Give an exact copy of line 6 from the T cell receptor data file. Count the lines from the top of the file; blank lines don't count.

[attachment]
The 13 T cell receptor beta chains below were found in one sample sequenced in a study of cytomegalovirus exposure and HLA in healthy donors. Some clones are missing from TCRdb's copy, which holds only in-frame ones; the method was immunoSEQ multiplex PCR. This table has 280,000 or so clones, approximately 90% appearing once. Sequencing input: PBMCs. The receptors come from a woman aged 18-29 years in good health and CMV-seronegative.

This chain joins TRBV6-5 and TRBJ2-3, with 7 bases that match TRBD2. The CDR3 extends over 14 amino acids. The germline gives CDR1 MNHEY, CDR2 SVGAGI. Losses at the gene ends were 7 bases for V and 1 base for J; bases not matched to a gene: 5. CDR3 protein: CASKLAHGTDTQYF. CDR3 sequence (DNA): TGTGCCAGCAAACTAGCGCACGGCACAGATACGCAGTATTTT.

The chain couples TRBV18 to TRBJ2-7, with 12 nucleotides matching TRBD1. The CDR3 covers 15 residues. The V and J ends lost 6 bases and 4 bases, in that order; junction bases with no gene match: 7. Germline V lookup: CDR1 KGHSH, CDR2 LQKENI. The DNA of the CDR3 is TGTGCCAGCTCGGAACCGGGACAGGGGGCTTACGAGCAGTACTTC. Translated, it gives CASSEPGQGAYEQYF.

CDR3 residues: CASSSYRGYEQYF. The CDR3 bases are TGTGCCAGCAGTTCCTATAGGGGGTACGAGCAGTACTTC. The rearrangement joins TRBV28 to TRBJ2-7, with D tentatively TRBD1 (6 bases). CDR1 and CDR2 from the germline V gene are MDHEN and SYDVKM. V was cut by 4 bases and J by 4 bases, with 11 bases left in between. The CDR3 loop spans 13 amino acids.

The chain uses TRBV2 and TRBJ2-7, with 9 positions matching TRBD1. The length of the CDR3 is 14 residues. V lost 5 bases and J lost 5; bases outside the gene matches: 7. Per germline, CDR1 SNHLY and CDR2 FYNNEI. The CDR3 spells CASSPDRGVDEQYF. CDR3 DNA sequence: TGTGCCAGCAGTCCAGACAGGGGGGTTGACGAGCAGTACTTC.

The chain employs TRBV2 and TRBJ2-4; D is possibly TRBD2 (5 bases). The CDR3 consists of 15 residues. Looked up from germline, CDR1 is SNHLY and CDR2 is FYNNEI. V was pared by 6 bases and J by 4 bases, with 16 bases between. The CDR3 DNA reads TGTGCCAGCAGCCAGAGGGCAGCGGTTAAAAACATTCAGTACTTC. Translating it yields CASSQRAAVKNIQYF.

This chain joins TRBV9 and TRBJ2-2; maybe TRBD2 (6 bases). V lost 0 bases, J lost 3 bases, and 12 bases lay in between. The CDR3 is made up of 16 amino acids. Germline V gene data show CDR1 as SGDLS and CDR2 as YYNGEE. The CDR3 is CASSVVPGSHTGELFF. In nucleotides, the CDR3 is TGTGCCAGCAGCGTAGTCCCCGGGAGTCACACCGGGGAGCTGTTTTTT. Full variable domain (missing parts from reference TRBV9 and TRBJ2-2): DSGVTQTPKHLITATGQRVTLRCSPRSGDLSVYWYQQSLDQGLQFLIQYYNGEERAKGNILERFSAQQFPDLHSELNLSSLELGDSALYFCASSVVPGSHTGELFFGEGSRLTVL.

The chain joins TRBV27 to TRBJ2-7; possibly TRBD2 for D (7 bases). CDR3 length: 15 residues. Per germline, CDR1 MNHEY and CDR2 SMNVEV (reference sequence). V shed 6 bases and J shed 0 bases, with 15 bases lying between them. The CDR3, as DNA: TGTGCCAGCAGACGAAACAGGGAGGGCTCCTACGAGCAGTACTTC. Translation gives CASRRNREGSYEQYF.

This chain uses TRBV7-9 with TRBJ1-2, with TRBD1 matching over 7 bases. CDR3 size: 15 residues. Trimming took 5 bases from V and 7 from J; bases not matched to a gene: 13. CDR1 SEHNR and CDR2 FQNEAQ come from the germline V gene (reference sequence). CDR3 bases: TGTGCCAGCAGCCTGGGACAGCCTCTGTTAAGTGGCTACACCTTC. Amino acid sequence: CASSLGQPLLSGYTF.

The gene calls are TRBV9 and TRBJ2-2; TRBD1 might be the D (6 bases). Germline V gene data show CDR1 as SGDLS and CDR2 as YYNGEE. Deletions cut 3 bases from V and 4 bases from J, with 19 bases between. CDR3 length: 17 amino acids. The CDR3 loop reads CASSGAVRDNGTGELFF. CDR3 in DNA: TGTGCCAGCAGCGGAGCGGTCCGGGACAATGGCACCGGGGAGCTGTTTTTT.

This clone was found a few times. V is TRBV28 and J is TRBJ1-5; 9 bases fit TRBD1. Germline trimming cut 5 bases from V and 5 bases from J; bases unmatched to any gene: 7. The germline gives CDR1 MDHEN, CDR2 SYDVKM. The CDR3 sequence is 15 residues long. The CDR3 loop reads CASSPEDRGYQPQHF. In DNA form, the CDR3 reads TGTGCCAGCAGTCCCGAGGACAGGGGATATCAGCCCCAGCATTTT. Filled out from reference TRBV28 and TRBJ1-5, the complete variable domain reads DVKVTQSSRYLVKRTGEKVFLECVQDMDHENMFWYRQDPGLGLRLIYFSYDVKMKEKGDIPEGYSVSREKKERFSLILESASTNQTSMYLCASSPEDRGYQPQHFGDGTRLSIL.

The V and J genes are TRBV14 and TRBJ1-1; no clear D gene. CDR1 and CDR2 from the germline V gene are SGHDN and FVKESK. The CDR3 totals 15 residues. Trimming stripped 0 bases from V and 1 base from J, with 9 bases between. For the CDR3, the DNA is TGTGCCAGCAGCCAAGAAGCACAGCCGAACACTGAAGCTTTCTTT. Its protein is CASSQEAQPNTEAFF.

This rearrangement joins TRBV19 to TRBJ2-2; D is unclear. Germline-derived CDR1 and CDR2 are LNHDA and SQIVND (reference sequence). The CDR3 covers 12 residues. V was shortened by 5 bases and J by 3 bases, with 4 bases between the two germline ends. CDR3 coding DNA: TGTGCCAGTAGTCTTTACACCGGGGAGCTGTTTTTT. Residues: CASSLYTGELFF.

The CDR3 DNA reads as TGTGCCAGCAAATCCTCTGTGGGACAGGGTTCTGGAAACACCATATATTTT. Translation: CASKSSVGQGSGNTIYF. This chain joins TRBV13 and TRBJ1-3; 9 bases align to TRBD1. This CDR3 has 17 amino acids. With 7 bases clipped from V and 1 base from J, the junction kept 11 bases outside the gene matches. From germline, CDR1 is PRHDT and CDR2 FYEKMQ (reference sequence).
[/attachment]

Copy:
The chain employs TRBV2 and TRBJ2-4; D is possibly TRBD2 (5 bases). The CDR3 consists of 15 residues. Looked up from germline, CDR1 is SNHLY and CDR2 is FYNNEI. V was pared by 6 bases and J by 4 bases, with 16 bases between. The CDR3 DNA reads TGTGCCAGCAGCCAGAGGGCAGCGGTTAAAAACATTCAGTACTTC. Translating it yields CASSQRAAVKNIQYF.